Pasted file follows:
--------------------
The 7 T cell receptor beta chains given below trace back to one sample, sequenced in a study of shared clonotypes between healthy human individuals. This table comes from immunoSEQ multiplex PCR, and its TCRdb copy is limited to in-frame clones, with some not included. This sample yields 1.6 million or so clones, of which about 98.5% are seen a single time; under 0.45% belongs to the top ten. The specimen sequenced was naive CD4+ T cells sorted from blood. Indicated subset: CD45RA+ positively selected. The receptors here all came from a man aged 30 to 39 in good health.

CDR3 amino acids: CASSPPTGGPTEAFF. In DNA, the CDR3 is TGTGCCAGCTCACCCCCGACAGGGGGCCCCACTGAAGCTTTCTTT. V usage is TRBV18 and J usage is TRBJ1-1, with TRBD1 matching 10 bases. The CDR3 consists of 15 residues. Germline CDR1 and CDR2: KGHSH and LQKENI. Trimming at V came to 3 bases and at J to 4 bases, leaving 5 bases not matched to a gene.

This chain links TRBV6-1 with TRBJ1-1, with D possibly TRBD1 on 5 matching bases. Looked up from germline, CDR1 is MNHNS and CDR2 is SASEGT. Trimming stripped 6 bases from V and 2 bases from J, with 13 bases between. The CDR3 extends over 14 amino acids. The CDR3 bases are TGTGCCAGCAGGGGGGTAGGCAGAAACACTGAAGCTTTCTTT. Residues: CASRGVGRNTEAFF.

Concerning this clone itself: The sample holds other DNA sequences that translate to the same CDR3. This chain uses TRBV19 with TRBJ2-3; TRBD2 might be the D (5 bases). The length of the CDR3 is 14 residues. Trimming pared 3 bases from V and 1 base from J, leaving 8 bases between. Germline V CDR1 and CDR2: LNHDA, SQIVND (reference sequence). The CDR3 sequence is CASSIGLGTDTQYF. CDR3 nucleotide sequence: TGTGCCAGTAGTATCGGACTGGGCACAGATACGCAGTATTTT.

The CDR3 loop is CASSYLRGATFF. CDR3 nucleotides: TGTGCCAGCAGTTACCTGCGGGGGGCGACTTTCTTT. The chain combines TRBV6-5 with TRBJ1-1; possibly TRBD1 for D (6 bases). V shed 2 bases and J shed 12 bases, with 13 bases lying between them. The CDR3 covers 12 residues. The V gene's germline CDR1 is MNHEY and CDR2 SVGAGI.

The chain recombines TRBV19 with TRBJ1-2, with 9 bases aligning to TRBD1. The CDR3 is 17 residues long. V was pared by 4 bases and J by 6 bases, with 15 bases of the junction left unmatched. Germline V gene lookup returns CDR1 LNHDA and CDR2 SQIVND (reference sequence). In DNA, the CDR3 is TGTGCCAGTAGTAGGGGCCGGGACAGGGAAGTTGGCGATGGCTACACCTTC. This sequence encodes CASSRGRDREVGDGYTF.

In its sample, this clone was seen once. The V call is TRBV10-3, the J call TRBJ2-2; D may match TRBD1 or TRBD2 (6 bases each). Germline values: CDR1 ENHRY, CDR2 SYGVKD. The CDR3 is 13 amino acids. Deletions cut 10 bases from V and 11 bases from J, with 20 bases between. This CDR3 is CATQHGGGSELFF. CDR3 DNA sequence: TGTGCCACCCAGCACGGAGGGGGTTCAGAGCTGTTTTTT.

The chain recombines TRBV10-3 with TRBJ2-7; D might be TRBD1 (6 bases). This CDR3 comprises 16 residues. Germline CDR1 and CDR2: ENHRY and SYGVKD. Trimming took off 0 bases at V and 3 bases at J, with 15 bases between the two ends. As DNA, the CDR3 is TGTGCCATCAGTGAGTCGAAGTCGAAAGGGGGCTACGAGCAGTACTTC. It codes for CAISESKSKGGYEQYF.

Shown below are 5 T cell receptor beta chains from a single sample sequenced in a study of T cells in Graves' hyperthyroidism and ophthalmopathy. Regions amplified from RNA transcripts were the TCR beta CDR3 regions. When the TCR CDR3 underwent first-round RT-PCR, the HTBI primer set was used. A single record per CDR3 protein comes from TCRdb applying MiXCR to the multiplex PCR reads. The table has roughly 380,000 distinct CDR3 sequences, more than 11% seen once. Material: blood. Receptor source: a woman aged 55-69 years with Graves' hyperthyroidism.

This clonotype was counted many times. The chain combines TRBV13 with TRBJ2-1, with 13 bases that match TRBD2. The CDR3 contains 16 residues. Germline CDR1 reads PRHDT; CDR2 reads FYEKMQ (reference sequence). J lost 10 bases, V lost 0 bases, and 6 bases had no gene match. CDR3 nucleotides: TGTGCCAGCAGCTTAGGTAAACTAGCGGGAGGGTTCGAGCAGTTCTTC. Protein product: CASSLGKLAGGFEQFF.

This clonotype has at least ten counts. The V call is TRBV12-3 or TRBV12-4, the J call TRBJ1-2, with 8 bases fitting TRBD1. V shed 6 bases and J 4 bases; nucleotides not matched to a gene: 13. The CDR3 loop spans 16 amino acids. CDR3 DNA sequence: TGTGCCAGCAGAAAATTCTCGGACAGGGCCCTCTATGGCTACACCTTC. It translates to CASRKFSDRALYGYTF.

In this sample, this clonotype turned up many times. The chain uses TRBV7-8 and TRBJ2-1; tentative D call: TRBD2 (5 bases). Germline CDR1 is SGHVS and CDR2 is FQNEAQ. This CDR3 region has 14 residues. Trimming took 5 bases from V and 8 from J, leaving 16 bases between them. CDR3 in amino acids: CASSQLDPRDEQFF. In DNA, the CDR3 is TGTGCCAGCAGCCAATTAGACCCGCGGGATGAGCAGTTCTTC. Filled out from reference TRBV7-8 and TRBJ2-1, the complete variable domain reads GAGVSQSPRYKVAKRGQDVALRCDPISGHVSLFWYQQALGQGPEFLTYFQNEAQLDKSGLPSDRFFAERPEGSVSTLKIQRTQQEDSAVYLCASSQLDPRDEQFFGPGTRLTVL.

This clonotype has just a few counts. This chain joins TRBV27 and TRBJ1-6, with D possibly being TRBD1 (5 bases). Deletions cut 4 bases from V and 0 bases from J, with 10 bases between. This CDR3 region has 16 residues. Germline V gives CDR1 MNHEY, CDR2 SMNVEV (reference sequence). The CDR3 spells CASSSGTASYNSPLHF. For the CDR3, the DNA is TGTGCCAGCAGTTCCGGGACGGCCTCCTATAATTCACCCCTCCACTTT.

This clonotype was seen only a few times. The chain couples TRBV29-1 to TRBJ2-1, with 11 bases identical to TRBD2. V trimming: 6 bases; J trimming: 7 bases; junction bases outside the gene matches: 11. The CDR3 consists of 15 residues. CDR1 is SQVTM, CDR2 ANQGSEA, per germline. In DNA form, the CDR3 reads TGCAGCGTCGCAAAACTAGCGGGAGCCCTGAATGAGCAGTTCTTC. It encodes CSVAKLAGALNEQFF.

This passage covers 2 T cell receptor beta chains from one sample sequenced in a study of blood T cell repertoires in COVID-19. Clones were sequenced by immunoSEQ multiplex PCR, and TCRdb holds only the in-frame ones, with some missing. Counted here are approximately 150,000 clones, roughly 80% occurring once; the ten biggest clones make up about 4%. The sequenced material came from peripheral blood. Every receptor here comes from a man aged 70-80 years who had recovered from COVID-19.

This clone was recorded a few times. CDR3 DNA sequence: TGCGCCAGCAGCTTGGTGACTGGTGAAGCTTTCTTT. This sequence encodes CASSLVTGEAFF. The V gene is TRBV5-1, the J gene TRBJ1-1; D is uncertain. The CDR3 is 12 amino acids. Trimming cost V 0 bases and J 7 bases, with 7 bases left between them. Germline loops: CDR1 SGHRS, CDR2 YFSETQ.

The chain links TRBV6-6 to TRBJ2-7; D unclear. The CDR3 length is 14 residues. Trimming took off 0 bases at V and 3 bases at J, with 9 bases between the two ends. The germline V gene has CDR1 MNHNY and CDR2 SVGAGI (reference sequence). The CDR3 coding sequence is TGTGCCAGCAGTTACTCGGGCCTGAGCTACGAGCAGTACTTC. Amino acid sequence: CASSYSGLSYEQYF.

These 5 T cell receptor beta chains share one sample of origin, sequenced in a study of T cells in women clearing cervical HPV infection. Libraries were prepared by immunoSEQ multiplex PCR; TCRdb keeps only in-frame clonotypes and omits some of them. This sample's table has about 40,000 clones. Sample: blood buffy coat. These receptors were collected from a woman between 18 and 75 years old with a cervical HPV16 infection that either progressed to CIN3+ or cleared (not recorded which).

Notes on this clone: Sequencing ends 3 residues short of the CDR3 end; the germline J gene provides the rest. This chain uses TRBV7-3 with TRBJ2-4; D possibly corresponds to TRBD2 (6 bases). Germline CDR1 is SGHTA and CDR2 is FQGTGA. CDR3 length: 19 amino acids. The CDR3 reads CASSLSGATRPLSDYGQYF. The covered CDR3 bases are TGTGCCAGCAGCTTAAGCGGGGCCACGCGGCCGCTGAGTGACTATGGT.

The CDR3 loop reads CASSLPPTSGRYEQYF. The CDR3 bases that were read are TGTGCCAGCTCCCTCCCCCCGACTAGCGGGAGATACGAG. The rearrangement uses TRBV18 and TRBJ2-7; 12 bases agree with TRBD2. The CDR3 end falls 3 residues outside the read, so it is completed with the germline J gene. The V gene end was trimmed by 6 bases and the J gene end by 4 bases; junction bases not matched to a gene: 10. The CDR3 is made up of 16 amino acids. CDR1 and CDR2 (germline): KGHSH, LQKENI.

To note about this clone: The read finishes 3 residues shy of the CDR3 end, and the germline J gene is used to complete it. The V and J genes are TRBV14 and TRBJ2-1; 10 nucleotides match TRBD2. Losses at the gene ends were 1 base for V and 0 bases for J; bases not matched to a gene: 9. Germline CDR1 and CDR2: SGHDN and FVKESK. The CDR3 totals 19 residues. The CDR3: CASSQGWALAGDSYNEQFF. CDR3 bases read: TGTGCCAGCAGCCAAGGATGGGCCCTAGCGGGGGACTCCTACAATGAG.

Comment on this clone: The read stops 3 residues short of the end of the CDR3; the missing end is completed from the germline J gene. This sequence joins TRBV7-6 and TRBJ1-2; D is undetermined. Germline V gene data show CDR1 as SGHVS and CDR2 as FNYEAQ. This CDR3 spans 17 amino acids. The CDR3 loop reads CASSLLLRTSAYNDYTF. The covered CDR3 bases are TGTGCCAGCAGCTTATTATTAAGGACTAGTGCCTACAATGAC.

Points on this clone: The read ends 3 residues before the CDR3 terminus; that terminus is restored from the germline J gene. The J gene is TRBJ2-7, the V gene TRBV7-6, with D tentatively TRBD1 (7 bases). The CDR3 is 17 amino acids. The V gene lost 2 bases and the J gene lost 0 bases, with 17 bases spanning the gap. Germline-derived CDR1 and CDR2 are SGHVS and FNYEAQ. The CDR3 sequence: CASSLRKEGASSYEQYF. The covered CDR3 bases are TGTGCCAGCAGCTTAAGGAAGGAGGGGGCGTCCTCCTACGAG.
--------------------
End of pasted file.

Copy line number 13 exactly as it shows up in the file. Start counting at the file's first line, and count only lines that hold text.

This clonotype has just a few counts. This chain joins TRBV27 and TRBJ1-6, with D possibly being TRBD1 (5 bases). Deletions cut 4 bases from V and 0 bases from J, with 10 bases between. This CDR3 region has 16 residues. Germline V gives CDR1 MNHEY, CDR2 SMNVEV (reference sequence). The CDR3 spells CASSSGTASYNSPLHF. For the CDR3, the DNA is TGTGCCAGCAGTTCCGGGACGGCCTCCTATAATTCACCCCTCCACTTT.